*******
 
Ms. Christine Uriarte, Anti-Corruption General Counsel, OECD Anti-Corruption Division
 
The OECD is the home of the Convention on Combating Bribery of Foreign Public Officials in International Business Transactions (OECD Anti-Bribery Convention). Since the OECD member countries represent the majority of the world’s largest exporters and investors, the OECD was the logical place to try to stem the supply of bribes in international business transactions. 
 
The OECD Anti-Bribery Convention is known for its rigorous monitoring system, which is essential for ensuring a level playing field in international business. The 38 States Parties include four from Asia-Pacific: Australia, Japan, Korea and New Zealand. 
 
The States Parties engage closely with major emerging economies in the Region, including China, India, Indonesia and Thailand. This engagement takes many forms, such as ad hoc observership at Working Group meetings. Recently, P.R. China hosted a technical seminar on transnational bribery, involving experts from P.R. China and the Working Group.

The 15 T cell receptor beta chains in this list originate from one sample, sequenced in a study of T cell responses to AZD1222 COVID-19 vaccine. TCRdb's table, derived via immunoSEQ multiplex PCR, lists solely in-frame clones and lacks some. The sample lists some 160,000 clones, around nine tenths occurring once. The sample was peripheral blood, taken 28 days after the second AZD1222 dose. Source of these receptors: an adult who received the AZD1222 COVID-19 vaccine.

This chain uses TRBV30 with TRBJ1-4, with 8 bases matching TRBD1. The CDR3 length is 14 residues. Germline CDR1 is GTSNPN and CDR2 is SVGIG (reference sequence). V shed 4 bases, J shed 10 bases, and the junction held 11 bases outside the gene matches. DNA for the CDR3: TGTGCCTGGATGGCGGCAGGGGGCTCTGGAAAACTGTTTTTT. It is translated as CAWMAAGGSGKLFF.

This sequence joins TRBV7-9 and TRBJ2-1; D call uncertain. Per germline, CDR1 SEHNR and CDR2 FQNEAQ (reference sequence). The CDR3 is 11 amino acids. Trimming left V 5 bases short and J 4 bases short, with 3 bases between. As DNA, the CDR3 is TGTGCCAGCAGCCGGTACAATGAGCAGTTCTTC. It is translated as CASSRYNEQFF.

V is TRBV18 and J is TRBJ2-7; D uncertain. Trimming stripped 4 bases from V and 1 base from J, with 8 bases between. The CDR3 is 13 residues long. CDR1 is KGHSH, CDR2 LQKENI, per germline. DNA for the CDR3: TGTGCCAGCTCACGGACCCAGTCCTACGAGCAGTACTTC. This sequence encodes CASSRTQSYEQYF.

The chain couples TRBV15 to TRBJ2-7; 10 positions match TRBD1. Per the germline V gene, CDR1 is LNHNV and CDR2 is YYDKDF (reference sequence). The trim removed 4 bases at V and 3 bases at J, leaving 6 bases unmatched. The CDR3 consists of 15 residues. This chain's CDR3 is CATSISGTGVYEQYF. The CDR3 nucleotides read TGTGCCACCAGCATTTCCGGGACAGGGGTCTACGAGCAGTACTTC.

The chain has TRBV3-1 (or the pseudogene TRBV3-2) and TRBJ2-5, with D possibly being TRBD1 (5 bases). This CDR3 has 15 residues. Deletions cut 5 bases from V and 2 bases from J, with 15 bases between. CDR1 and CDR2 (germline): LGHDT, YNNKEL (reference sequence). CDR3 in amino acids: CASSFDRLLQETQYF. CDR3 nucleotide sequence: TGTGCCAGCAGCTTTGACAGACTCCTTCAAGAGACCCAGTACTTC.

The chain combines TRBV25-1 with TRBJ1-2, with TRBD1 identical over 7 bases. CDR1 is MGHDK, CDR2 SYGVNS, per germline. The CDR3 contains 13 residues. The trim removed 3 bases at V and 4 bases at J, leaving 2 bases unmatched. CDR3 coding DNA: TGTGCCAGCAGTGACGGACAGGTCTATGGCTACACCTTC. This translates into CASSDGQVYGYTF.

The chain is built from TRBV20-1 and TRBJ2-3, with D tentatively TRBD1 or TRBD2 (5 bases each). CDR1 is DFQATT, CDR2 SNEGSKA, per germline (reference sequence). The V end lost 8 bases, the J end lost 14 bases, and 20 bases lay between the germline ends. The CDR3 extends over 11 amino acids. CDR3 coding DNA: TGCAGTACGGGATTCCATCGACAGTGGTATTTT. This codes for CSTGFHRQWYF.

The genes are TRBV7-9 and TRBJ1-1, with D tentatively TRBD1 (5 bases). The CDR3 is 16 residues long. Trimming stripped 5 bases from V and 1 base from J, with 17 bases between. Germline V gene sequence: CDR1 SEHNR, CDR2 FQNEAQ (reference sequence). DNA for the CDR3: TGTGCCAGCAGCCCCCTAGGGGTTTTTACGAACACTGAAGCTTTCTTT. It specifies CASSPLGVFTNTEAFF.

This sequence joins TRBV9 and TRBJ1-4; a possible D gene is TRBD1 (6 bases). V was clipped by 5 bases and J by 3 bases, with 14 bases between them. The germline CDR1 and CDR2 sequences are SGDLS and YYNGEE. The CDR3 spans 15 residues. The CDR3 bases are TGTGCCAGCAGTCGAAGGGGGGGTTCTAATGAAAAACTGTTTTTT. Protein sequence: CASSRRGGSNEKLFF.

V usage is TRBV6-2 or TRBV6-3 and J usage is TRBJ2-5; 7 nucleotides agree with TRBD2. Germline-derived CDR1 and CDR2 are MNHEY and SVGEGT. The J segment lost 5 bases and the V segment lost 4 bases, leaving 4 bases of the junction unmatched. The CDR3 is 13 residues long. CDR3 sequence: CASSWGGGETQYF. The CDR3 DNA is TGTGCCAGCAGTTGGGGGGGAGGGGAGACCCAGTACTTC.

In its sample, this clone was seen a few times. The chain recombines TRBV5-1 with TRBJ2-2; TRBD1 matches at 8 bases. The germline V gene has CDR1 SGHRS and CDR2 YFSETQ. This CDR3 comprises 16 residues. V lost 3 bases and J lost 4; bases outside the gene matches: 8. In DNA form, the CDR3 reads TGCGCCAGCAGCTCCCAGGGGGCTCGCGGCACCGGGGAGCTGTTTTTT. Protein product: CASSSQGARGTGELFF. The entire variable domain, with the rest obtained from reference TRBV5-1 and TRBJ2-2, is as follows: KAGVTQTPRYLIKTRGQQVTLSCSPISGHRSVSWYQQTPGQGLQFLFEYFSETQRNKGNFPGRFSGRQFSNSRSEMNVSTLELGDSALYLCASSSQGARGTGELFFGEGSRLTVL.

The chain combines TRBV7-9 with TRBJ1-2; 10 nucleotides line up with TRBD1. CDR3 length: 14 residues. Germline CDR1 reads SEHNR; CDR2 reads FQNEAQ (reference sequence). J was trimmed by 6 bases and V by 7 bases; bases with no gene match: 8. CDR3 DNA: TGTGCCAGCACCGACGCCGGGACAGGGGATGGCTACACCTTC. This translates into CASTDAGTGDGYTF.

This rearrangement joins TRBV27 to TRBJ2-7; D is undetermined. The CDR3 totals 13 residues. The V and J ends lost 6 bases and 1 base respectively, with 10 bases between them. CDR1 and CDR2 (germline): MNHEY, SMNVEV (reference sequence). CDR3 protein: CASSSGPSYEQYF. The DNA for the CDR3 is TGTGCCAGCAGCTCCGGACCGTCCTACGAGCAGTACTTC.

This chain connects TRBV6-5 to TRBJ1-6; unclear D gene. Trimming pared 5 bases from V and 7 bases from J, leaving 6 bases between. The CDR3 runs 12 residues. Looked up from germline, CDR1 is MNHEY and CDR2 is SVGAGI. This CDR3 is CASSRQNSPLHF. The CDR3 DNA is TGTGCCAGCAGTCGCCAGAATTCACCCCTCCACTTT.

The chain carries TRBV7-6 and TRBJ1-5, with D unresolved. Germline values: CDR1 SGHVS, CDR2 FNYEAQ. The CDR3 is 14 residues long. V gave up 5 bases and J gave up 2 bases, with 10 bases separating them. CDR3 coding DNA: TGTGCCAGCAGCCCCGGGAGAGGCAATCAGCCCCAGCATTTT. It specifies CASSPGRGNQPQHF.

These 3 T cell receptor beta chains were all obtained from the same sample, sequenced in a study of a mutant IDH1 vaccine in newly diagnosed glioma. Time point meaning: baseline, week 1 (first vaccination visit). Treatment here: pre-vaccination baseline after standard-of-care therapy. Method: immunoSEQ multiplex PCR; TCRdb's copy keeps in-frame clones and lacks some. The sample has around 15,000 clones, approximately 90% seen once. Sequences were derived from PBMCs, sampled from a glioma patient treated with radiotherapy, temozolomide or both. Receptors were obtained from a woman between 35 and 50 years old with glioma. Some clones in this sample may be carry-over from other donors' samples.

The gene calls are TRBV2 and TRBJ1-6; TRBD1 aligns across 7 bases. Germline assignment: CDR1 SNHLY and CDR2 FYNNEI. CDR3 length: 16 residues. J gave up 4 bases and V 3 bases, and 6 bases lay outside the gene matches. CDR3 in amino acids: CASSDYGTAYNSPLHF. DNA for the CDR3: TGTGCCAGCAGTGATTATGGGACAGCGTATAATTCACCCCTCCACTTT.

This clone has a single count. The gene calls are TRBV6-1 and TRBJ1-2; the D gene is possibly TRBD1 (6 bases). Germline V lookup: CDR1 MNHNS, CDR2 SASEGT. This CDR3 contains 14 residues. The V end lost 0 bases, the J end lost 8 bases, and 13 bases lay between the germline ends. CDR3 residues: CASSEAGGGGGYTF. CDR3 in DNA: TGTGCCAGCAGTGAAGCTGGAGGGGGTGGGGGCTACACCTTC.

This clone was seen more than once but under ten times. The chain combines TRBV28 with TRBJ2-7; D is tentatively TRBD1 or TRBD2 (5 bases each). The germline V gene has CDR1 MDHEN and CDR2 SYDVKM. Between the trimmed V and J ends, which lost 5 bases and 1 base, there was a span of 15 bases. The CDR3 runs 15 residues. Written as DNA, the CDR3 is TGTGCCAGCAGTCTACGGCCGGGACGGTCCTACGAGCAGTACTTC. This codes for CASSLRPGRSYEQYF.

The OECD also supports anti-corruption efforts in the Region through its partnership in the ADB/OECD Anti-Corruption Initiative for Asia-Pacific (www.oecd.org/corruption/asiapacific), which consists of 28 member countries and economies. The Initiative recently adopted its Thematic Review of the Criminalisation of Bribery in Asia and the Pacific, which provides an analysis and recommendations on implementation by its members of the main bribery offences in the UNCAC. This analysis could form the basis of technical assistance on UNCAC implementation in the Region.